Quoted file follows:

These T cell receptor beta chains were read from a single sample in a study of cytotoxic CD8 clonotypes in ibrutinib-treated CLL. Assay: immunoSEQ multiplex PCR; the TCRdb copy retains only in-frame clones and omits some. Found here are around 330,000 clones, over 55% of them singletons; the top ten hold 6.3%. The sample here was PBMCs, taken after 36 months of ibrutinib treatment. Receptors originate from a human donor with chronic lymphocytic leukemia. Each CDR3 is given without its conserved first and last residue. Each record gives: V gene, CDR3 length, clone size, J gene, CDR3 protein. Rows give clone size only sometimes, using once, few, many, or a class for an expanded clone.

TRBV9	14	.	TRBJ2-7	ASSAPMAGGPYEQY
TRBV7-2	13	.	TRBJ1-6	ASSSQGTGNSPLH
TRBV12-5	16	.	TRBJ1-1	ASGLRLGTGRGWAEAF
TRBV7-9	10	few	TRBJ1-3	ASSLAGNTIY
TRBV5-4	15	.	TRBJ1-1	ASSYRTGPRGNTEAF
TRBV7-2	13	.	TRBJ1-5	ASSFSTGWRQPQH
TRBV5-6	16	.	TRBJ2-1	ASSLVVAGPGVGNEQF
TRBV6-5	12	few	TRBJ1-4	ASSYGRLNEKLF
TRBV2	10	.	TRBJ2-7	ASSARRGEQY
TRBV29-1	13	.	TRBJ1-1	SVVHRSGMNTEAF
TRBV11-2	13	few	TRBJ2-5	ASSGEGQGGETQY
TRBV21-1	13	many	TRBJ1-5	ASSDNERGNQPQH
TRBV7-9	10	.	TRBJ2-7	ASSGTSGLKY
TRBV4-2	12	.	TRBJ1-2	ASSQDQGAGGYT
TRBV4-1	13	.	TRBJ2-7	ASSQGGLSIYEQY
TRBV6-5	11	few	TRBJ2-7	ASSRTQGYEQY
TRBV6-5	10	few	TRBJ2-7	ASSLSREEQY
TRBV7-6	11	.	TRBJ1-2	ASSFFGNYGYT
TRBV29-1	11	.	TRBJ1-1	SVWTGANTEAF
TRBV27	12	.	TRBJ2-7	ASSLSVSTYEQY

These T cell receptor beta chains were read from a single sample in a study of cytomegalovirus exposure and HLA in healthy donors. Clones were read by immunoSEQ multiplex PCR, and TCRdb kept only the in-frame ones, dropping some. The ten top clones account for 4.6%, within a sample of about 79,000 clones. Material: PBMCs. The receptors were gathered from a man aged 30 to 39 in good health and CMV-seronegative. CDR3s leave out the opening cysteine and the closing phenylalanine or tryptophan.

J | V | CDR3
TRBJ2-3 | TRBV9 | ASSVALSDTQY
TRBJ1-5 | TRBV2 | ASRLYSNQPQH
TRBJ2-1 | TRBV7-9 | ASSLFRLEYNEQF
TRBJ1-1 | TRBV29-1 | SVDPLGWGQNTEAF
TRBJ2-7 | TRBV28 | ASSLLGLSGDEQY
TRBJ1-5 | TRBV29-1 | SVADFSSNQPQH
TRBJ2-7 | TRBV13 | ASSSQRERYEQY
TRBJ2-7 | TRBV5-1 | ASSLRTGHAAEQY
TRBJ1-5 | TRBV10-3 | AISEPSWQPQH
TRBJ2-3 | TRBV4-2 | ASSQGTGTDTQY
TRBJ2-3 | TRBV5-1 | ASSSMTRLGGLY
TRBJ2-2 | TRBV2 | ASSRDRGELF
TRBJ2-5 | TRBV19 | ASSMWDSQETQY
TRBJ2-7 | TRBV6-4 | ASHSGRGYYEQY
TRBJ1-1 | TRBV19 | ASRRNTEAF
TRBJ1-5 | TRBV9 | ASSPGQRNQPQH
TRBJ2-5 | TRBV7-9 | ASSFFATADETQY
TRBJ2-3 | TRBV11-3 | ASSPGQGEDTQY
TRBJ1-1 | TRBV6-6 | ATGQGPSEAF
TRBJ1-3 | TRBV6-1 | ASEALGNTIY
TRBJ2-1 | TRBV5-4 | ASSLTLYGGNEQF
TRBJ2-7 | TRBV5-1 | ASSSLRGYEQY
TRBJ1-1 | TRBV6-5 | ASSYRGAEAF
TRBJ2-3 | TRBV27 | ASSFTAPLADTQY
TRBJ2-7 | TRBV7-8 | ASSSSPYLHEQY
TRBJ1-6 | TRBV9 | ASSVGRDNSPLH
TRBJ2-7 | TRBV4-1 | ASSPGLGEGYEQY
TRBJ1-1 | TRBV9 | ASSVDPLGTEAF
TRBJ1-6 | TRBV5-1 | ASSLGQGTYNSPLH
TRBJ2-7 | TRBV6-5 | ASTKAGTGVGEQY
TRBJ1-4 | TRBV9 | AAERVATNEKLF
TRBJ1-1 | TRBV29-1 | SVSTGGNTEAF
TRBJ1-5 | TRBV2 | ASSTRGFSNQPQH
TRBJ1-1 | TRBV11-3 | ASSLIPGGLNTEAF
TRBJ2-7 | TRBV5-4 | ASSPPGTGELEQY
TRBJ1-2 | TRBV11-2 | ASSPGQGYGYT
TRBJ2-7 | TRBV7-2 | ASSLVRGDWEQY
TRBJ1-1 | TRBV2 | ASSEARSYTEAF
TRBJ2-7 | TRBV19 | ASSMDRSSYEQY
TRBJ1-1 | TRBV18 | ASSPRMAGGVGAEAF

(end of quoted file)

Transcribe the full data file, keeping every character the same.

These T cell receptor beta chains were read from a single sample in a study of cytotoxic CD8 clonotypes in ibrutinib-treated CLL. Assay: immunoSEQ multiplex PCR; the TCRdb copy retains only in-frame clones and omits some. Found here are around 330,000 clones, over 55% of them singletons; the top ten hold 6.3%. The sample here was PBMCs, taken after 36 months of ibrutinib treatment. Receptors originate from a human donor with chronic lymphocytic leukemia. Each CDR3 is given without its conserved first and last residue. Each record gives: V gene, CDR3 length, clone size, J gene, CDR3 protein. Rows give clone size only sometimes, using once, few, many, or a class for an expanded clone.

TRBV9	14	.	TRBJ2-7	ASSAPMAGGPYEQY
TRBV7-2	13	.	TRBJ1-6	ASSSQGTGNSPLH
TRBV12-5	16	.	TRBJ1-1	ASGLRLGTGRGWAEAF
TRBV7-9	10	few	TRBJ1-3	ASSLAGNTIY
TRBV5-4	15	.	TRBJ1-1	ASSYRTGPRGNTEAF
TRBV7-2	13	.	TRBJ1-5	ASSFSTGWRQPQH
TRBV5-6	16	.	TRBJ2-1	ASSLVVAGPGVGNEQF
TRBV6-5	12	few	TRBJ1-4	ASSYGRLNEKLF
TRBV2	10	.	TRBJ2-7	ASSARRGEQY
TRBV29-1	13	.	TRBJ1-1	SVVHRSGMNTEAF
TRBV11-2	13	few	TRBJ2-5	ASSGEGQGGETQY
TRBV21-1	13	many	TRBJ1-5	ASSDNERGNQPQH
TRBV7-9	10	.	TRBJ2-7	ASSGTSGLKY
TRBV4-2	12	.	TRBJ1-2	ASSQDQGAGGYT
TRBV4-1	13	.	TRBJ2-7	ASSQGGLSIYEQY
TRBV6-5	11	few	TRBJ2-7	ASSRTQGYEQY
TRBV6-5	10	few	TRBJ2-7	ASSLSREEQY
TRBV7-6	11	.	TRBJ1-2	ASSFFGNYGYT
TRBV29-1	11	.	TRBJ1-1	SVWTGANTEAF
TRBV27	12	.	TRBJ2-7	ASSLSVSTYEQY

These T cell receptor beta chains were read from a single sample in a study of cytomegalovirus exposure and HLA in healthy donors. Clones were read by immunoSEQ multiplex PCR, and TCRdb kept only the in-frame ones, dropping some. The ten top clones account for 4.6%, within a sample of about 79,000 clones. Material: PBMCs. The receptors were gathered from a man aged 30 to 39 in good health and CMV-seronegative. CDR3s leave out the opening cysteine and the closing phenylalanine or tryptophan.

J | V | CDR3
TRBJ2-3 | TRBV9 | ASSVALSDTQY
TRBJ1-5 | TRBV2 | ASRLYSNQPQH
TRBJ2-1 | TRBV7-9 | ASSLFRLEYNEQF
TRBJ1-1 | TRBV29-1 | SVDPLGWGQNTEAF
TRBJ2-7 | TRBV28 | ASSLLGLSGDEQY
TRBJ1-5 | TRBV29-1 | SVADFSSNQPQH
TRBJ2-7 | TRBV13 | ASSSQRERYEQY
TRBJ2-7 | TRBV5-1 | ASSLRTGHAAEQY
TRBJ1-5 | TRBV10-3 | AISEPSWQPQH
TRBJ2-3 | TRBV4-2 | ASSQGTGTDTQY
TRBJ2-3 | TRBV5-1 | ASSSMTRLGGLY
TRBJ2-2 | TRBV2 | ASSRDRGELF
TRBJ2-5 | TRBV19 | ASSMWDSQETQY
TRBJ2-7 | TRBV6-4 | ASHSGRGYYEQY
TRBJ1-1 | TRBV19 | ASRRNTEAF
TRBJ1-5 | TRBV9 | ASSPGQRNQPQH
TRBJ2-5 | TRBV7-9 | ASSFFATADETQY
TRBJ2-3 | TRBV11-3 | ASSPGQGEDTQY
TRBJ1-1 | TRBV6-6 | ATGQGPSEAF
TRBJ1-3 | TRBV6-1 | ASEALGNTIY
TRBJ2-1 | TRBV5-4 | ASSLTLYGGNEQF
TRBJ2-7 | TRBV5-1 | ASSSLRGYEQY
TRBJ1-1 | TRBV6-5 | ASSYRGAEAF
TRBJ2-3 | TRBV27 | ASSFTAPLADTQY
TRBJ2-7 | TRBV7-8 | ASSSSPYLHEQY
TRBJ1-6 | TRBV9 | ASSVGRDNSPLH
TRBJ2-7 | TRBV4-1 | ASSPGLGEGYEQY
TRBJ1-1 | TRBV9 | ASSVDPLGTEAF
TRBJ1-6 | TRBV5-1 | ASSLGQGTYNSPLH
TRBJ2-7 | TRBV6-5 | ASTKAGTGVGEQY
TRBJ1-4 | TRBV9 | AAERVATNEKLF
TRBJ1-1 | TRBV29-1 | SVSTGGNTEAF
TRBJ1-5 | TRBV2 | ASSTRGFSNQPQH
TRBJ1-1 | TRBV11-3 | ASSLIPGGLNTEAF
TRBJ2-7 | TRBV5-4 | ASSPPGTGELEQY
TRBJ1-2 | TRBV11-2 | ASSPGQGYGYT
TRBJ2-7 | TRBV7-2 | ASSLVRGDWEQY
TRBJ1-1 | TRBV2 | ASSEARSYTEAF
TRBJ2-7 | TRBV19 | ASSMDRSSYEQY
TRBJ1-1 | TRBV18 | ASSPRMAGGVGAEAF